First Aid: Basic Tips and Tools
Reader First Aid Skills - Must Know First Aid Skills
About.com First Aid readers weigh in on what they think are the most important first aid skills everyone should know.
First Aid Myths from Readers
Readers weigh in on first aid myths. Tell us about your first aid myths and legends.
Determine the Pulse Rate
The pulse is the surge of blood that is pushed through the arteries when the heart beats, and is a vital sign that can tell a lot about a person's medical condition.
Dress a Wound
Dressing wounds can be done at home. Most lacerations and abrasions can be handled at home without ever going to the emergency room. To take care of wounds at home, they must be cleaned and may need to be dressed.
Eye First Aid
When treating eye injuries, always take care of both eyes together.
Treat an Impaled Object in the Eye
An impaled object in the eye can lead to vision loss and disfigurement. Proper first aid can save the eye.
Treat an Eye Abrasion
Eye abrasions usually come from foreign objects in the eyes. Make sure to remove foreign objects before covering eyes.
Flushing the eyes with water is the preferred treatment to remove foreign objects or chemical contamination from the eyes.
Remove a Splinter
Splinters can become infected if not removed. Some splinter will work their way out without removal, but if you don't want to wait, learn how to remove a splinter.
Wash Your Hands
Wash your hands often when performing first aid procedures. Learn how to wash your hands thoroughly.
Fight Injuries Needing First Aid
Fights lead to injuries that may require first aid. Many of these injuries can be treated at home, some require a trip to the hospital, and others require a call to 911.
Learning First Aid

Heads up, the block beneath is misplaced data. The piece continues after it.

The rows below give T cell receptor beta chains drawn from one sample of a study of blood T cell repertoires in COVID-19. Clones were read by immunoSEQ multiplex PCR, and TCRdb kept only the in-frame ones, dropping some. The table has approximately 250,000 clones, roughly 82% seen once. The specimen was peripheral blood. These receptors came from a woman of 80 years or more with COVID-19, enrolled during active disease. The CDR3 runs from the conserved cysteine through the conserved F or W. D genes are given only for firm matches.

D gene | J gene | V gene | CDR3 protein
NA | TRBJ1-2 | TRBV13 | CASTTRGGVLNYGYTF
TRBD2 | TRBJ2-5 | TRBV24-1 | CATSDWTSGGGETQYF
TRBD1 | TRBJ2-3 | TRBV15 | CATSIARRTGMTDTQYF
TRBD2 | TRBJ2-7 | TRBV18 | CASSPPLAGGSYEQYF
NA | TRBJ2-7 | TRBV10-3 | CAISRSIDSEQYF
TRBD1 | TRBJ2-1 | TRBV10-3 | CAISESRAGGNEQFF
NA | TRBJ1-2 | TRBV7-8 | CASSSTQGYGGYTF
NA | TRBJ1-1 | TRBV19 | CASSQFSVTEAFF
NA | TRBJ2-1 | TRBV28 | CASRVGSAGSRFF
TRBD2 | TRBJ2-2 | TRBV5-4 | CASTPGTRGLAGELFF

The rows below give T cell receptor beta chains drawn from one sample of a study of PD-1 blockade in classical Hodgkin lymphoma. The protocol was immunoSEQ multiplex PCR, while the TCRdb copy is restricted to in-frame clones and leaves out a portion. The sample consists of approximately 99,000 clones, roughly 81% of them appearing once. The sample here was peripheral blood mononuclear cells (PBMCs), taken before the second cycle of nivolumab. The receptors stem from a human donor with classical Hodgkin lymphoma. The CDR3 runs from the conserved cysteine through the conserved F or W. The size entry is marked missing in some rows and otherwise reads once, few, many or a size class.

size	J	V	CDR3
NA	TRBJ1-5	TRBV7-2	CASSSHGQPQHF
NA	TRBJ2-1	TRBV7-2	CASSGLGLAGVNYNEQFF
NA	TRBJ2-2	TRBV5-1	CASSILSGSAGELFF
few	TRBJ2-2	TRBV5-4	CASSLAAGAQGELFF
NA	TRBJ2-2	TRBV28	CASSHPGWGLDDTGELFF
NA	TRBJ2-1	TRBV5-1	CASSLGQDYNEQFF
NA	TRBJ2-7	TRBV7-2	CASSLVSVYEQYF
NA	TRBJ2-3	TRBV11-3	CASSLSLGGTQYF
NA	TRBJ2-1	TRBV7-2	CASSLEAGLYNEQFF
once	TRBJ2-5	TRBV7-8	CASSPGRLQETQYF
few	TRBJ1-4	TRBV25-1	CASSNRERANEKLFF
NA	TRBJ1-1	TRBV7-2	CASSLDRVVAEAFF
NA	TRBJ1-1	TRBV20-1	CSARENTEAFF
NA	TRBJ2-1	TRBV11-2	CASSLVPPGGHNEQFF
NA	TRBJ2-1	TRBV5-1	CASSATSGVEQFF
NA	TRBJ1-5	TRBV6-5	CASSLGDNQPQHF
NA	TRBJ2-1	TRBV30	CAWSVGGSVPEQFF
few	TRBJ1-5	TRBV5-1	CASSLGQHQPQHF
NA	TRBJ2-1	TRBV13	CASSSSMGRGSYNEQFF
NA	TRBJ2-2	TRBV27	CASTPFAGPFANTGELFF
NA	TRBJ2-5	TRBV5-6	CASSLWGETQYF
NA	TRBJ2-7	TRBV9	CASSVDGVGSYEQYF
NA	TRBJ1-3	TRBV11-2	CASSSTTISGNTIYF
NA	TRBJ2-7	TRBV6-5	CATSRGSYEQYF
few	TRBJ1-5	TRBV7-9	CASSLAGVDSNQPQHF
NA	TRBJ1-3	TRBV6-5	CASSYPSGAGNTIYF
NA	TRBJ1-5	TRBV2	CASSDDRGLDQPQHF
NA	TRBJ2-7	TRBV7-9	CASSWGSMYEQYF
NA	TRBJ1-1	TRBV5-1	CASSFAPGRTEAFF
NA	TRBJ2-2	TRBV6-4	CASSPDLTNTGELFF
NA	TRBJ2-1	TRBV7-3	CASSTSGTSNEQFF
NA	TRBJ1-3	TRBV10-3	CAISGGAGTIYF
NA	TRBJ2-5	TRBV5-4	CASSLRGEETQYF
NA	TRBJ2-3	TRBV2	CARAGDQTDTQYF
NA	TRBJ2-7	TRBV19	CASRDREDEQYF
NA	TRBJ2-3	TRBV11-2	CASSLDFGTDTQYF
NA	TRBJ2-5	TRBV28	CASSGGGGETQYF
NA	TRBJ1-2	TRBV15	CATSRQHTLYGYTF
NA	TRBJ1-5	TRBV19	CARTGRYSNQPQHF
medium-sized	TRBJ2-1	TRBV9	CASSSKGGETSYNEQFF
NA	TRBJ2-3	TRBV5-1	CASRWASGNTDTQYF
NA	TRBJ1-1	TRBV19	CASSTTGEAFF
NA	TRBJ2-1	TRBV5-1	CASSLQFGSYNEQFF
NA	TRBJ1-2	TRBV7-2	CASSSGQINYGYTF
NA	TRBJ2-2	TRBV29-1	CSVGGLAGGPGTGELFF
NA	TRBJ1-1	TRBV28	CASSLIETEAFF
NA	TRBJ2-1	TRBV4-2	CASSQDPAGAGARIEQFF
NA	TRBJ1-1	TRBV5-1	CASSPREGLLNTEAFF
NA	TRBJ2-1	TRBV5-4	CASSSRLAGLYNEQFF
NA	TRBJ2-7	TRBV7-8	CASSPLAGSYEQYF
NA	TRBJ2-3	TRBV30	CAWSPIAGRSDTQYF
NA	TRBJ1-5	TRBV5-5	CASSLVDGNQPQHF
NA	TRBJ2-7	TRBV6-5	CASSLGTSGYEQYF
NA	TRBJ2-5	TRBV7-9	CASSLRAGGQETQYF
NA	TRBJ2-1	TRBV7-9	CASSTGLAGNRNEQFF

How much first aid training do you need? Learning first aid may seem daunting with all the choices out there. Take the first aid course that's right for you.
First Aid Handbook
This handbook of first aid will help lay rescuers with basic first aid and cpr needs.
Emergency Medical Leadership
The principles of leadership used by professional rescuers can be used by lay rescuers as well. Planning for an emergency should include defining the roles of rescuers and designating leaders before they are needed. If no leader is defined one will probably emerge, but don't count on it.
What is Blood Pressure?
Blood pressure is the pressure exerted against blood vessel walls by the blood as it flows through them. Because of the way arteries and veins are used by the circulatory system, arterial walls are much thicker and withstand higher pressures than venous walls do. When we measure blood pressure, we are measuring the pressure in the arteries.
How is Blood Pressure Measured?
Blood pressure is measured with two different noninvasive techniques, a manually performed technique known as auscultation and an automated technique known as oscillation.
What If Blood Pressure is Too High or Too Low?
Measuring blood pressure at home leads to questions about odd readings. You may wonder what to do if you get a particularly high reading (hypertension) - or a particularly low one (hypotension). The answer is definitely: it depends.
Ways to Not Provide First Aid
It's time to dispel some of the most popular myths in first aid lore. Read on to see the worst first aid ideas, demystified with the correct response to each emergency.
Splinting a Broken Arm
Splinting a broken arm is more art than science. These images help illustrate the use of a cardboard splint to immobilize a broken forearm.
Basic Steps to Controlling Bleeding
Know how to control bleeding in any situation.
Fundamental First Aid: The ABC's
There is no substitute for hands-on first aid training. But just in case you are challenged with someone in need and haven't had CPR or first aid classes, follow these basic steps.
Basic First Aid Procedures
A quick primer on the most basic first aid procedures. This is no substitute for proper first aid training, but it will get you through a minor crisis.
Things You Should Know About the ER - Definition of Things You Should Know...
The emergency room is filled with people who don't have medical emergencies. If they'd read this, maybe they wouldn't have come.
Can you treat it yourself or do you need a doctor? Here is how to tell.